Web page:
"There are many reasons why abortion is so divisive: the vulnerability of the fetus, the enhanced awareness of the fetus evoked in part by advances in neonatal medicine and fetal imaging, the agonizing dilemma of the crisis pregnancy which invites conflicting opinions about competing values and choices, the inextricable relationship between abortion and the changing roles of women in family, church, and society." (ii, entire paragraph) (paragraph deleted)
An Ethic for ChristiansAn Ethic for Christians
"...the biblical narratives teach us to reverence every life involved in a crisis pregnancy." (i) "...the biblical narratives teach us to reverence every life involved in a crisis pregnancy: the unborn, the mother, the father, the extended family, the whole of society." (i)
"Abortion as birth control is not compatible with the gospel's call to reverence life." (added to ii)
"Aborting the life of the fetus should be regarded as an extreme act undertaken under extreme circumstances." (end of iii) "Aborting a developing life should be regarded as an extreme act undertaken only under extreme circumstances." (beginning of iv)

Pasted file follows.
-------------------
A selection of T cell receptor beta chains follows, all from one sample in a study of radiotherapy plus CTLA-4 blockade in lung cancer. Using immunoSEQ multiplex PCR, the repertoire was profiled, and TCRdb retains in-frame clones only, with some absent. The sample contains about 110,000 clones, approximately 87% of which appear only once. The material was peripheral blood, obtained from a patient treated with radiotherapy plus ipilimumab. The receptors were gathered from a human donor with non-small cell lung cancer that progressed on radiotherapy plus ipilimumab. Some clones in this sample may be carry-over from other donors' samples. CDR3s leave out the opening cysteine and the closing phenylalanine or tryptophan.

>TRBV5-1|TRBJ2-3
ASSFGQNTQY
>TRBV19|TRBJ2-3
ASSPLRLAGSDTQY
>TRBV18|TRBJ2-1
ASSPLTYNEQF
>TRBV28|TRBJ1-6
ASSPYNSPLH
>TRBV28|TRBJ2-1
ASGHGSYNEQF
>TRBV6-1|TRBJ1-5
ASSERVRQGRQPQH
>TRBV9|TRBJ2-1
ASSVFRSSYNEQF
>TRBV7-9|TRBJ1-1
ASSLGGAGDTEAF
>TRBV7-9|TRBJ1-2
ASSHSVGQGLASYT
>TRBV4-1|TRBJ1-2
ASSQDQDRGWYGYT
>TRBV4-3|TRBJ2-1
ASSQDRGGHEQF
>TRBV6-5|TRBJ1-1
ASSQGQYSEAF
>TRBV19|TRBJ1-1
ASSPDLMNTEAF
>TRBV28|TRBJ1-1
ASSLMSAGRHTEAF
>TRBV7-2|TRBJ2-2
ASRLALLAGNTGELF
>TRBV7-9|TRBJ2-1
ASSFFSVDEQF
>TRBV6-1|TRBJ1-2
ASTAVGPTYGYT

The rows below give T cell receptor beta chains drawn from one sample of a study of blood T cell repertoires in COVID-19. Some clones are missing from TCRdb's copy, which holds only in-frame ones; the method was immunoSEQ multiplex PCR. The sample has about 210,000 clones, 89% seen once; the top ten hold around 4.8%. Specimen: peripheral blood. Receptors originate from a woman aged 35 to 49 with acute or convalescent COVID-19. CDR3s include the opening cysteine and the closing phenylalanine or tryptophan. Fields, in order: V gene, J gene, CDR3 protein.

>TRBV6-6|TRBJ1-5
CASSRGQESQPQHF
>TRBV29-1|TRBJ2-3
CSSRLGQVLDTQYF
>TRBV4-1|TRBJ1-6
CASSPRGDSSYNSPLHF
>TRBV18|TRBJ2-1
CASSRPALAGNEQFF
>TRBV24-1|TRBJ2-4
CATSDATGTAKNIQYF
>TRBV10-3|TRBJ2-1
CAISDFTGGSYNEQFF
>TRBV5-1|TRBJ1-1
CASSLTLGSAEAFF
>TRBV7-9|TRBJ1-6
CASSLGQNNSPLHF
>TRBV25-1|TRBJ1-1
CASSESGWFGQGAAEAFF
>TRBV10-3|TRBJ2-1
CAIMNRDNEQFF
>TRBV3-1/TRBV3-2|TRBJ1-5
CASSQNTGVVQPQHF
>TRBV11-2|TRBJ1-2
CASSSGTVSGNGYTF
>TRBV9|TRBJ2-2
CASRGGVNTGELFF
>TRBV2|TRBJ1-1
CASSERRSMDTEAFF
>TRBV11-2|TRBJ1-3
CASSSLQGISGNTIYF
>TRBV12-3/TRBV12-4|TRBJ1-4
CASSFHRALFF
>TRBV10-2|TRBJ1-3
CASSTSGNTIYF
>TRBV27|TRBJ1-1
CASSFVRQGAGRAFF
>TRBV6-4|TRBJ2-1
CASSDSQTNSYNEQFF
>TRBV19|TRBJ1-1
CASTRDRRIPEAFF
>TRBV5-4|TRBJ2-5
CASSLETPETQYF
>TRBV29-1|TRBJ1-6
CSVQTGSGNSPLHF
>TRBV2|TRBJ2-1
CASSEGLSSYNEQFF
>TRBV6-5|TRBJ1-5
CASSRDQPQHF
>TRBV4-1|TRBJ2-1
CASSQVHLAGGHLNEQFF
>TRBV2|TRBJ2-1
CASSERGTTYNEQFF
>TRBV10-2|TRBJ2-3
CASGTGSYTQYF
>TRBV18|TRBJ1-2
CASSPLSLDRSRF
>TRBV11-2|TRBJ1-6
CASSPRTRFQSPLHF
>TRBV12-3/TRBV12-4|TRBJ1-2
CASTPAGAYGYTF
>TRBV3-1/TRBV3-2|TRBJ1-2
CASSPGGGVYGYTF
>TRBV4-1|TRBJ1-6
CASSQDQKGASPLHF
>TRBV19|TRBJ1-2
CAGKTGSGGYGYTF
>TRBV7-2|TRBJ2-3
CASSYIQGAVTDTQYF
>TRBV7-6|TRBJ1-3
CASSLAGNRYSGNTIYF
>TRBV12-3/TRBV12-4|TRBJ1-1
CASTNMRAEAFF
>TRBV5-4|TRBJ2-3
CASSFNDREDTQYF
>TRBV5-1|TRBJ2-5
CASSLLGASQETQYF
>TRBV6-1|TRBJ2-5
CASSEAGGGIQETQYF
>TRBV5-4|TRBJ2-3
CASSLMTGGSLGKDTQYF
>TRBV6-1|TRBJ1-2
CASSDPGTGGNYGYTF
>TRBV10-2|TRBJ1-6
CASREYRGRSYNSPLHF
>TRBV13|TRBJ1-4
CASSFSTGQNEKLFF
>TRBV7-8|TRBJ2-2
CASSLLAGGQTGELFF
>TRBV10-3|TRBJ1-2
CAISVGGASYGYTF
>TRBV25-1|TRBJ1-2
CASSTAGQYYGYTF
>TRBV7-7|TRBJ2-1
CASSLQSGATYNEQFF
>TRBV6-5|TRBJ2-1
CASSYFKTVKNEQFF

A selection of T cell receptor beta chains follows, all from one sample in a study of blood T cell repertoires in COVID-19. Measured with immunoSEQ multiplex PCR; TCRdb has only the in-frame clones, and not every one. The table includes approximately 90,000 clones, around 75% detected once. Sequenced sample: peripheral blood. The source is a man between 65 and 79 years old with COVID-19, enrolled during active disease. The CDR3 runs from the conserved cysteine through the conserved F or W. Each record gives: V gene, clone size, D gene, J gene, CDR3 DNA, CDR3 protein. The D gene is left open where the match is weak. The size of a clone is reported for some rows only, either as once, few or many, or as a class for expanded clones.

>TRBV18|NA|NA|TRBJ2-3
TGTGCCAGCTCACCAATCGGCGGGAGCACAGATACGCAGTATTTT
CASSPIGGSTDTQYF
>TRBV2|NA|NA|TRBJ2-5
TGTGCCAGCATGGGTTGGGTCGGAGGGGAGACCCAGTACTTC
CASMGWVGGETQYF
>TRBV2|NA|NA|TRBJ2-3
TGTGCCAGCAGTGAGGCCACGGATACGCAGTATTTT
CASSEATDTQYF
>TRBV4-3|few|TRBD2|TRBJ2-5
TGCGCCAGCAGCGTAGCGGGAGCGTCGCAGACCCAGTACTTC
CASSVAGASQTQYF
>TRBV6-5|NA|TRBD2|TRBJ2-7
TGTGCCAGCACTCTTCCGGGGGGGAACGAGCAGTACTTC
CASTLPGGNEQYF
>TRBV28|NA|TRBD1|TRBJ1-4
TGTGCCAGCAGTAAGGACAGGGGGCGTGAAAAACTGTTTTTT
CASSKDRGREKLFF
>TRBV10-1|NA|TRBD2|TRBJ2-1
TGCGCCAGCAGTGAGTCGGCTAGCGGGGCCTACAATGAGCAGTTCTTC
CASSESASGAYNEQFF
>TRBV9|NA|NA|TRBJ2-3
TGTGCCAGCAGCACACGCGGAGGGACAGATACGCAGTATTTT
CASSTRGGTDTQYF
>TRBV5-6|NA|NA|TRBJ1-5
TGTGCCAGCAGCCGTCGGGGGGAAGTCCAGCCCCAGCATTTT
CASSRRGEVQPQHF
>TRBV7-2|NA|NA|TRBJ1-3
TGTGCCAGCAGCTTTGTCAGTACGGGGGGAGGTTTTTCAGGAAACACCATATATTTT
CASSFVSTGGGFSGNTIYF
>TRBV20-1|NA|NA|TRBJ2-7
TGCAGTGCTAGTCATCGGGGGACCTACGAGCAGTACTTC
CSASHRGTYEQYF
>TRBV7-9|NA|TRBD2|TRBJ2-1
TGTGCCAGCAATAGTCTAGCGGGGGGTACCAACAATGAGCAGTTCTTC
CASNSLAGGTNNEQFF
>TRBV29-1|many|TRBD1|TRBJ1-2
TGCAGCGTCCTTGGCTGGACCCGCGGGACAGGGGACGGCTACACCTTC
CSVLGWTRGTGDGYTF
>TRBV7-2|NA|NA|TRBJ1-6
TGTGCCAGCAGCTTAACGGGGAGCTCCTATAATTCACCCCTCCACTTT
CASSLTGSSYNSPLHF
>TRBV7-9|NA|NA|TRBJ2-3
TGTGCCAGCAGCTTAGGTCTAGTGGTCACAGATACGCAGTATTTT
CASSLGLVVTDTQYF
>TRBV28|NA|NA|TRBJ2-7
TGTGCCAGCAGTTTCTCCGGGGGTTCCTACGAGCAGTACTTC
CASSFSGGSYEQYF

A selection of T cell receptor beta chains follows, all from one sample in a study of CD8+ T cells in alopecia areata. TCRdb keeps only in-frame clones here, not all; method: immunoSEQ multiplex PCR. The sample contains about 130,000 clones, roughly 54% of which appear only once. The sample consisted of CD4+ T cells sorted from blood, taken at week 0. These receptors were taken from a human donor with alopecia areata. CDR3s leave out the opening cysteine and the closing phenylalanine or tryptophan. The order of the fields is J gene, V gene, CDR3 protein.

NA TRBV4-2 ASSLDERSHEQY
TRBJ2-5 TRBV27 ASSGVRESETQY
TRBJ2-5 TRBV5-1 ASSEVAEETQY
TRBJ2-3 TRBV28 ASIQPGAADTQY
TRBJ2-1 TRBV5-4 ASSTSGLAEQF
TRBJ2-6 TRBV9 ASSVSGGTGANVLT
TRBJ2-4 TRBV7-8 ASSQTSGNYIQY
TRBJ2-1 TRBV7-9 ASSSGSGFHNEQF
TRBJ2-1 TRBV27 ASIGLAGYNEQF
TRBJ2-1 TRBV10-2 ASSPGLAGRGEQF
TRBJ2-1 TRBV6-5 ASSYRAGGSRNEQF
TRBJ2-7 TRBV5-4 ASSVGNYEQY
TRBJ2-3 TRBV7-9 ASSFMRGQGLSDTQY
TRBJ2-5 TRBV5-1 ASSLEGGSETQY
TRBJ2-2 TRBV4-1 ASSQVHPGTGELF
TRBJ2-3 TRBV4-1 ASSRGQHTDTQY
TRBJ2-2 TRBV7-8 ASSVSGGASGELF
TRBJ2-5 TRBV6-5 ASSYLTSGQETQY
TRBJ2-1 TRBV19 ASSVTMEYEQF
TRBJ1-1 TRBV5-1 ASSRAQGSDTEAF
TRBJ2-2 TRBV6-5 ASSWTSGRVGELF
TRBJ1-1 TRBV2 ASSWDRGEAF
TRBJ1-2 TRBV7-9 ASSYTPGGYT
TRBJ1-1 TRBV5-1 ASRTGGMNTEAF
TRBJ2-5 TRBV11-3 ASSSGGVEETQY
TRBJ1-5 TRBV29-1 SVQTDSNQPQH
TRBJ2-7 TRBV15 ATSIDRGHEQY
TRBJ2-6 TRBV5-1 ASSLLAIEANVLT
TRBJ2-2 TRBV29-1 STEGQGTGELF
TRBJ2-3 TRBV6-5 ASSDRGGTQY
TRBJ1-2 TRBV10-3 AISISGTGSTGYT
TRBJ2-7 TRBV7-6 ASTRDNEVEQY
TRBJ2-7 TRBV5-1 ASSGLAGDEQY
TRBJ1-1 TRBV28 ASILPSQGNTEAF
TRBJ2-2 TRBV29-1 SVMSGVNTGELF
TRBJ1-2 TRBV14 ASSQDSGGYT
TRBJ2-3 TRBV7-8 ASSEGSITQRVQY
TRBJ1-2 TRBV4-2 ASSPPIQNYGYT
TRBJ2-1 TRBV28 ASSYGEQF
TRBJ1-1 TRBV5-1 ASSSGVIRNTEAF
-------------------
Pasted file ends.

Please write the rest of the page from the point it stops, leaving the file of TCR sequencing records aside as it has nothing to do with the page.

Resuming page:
"In these and other cases of extreme fetal abnormalities, abortion might be chosen as the lesser of evils." (v) "In these and other cases of extreme fetal abnormalities, abortion might be chosen as the lesser of tragedies." (v)
"By similar logic, the users of intrauterine birth control devices, which prevent the implantation of fertilized eggs, are generally not accused of perpetrating abortion." (end of vi) (sentence deleted)
"While we reject the practice of abortion, there may be rare circumstances described above in which Christians prayerfully choose abortion as the least tragic choice." (added to ix)
The Community of Faith and Children
(no separate section; these paragraphs included in previous section) (separate two paragraphs into new section)
"...children as the property and sole responsibility of biological parents..." (i) "...children as the property and sole responsibility of natural parents..." (i)
Underlying ResponsibilitiesUnderlying Responsibilities
"As Christians, we are faced with responsibilities which reach beyond the decision not to practice abortion except in extreme circumstances." (i) "As Christians, we are faced with responsibilities which reach beyond the decision to shun the practice of abortion." (i)